- Spaniards were accompanied by numerous African slaves on their expeditions. Their unique pronunciation affected the subsequent development of Spanish on the conquered territories.
- The development of Spanish in South America was greatly affected by local languages, such as Yourba, Kechua, and Nauhtl.
- As was the case with English in the United States, many grammatical structures and words that are no longer used in Spain itself have been preserved in South American dialects.
The most characteristic features of Spanish in Latin America are voseo and sesjo.
Voseo affects the grammatical structure of an utterance or statement. In South America, pronoun tú (you) is often replaced with vos, but the meaning of both is the same.
On top of that, the usage of the second person in plural (you) is now rare, as it is increasingly more often replaced with the third person (ustedes – they).
Seseo applies to phonetics. The South American pronunciation of the sound “s” differs from traditional Spanish, which sounds is more like the sound “th” in English.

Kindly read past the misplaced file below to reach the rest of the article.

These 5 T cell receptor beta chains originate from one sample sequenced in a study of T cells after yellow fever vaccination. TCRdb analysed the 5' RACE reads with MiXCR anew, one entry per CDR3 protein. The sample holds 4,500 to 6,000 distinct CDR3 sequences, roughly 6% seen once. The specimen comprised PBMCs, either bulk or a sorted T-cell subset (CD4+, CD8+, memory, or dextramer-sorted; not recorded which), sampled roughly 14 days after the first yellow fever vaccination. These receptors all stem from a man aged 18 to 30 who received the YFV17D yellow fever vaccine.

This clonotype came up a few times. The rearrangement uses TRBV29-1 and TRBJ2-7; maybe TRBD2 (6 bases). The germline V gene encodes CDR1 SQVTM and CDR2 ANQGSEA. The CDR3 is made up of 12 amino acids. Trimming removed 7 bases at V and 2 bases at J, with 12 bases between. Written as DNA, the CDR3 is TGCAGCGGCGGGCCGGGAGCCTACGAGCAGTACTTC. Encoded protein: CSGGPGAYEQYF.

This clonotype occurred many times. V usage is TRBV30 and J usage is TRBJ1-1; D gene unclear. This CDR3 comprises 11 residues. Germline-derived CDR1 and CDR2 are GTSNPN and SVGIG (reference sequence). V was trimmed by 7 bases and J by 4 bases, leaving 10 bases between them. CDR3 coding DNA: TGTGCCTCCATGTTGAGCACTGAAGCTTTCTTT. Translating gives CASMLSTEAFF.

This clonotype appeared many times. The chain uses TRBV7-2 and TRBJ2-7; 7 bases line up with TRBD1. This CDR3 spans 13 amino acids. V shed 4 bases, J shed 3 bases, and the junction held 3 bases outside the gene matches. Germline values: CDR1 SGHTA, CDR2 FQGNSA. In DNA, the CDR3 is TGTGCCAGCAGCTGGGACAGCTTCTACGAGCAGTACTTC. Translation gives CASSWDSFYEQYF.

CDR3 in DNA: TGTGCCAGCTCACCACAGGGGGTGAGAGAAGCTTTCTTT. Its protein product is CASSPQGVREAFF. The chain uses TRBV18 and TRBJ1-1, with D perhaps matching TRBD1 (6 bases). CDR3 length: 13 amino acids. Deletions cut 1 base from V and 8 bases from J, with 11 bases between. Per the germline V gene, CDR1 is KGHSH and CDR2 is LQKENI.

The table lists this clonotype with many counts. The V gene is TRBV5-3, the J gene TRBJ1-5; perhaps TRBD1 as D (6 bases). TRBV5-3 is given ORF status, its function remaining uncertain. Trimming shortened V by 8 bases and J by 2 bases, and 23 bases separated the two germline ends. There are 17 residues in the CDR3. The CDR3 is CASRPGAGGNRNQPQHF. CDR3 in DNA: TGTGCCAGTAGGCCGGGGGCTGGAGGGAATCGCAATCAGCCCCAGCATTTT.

There are also many lexical differences between Castilian Spanish and South American Spanish – too many to even begin to name them all, really.
It should be noted that despite the overwhelming dominance of Spanish in South and Central America, lots of different dialects and varieties of this language are spoken all over the continent.
Inhabitants of the western part of Colombia, for example, may not be able to fully communicate with their compatriots from the north of the country, not to mention the differences between the varieties spoken by Mexicans and Cubans or Puerto Ricans and Argentineans.
The key is making sure your company can be flexible with the language’s variations in the specific regions you want to break into.
Why Your Company Needs Spanish Translation
Companies looking to expand worldwide—particularly into Spain and South America—must invest in a Spanish translation service, beginning with Castilian and moving on from region to region.
Spanish translation will help your company in the following ways:
- Wider market reach: 6% of the world’s population speaks Spanish. That’s almost 600 million people. To be successful in any international market, it is necessary to help your prospective customers become more familiar with your product or services.
- Customer familiarity: A Spanish translator can help people feel as though what you are offering has been developed with them in mind from the get-go, not as an afterthought. Customize the messaging of your products or services according to the need of your prospective customers.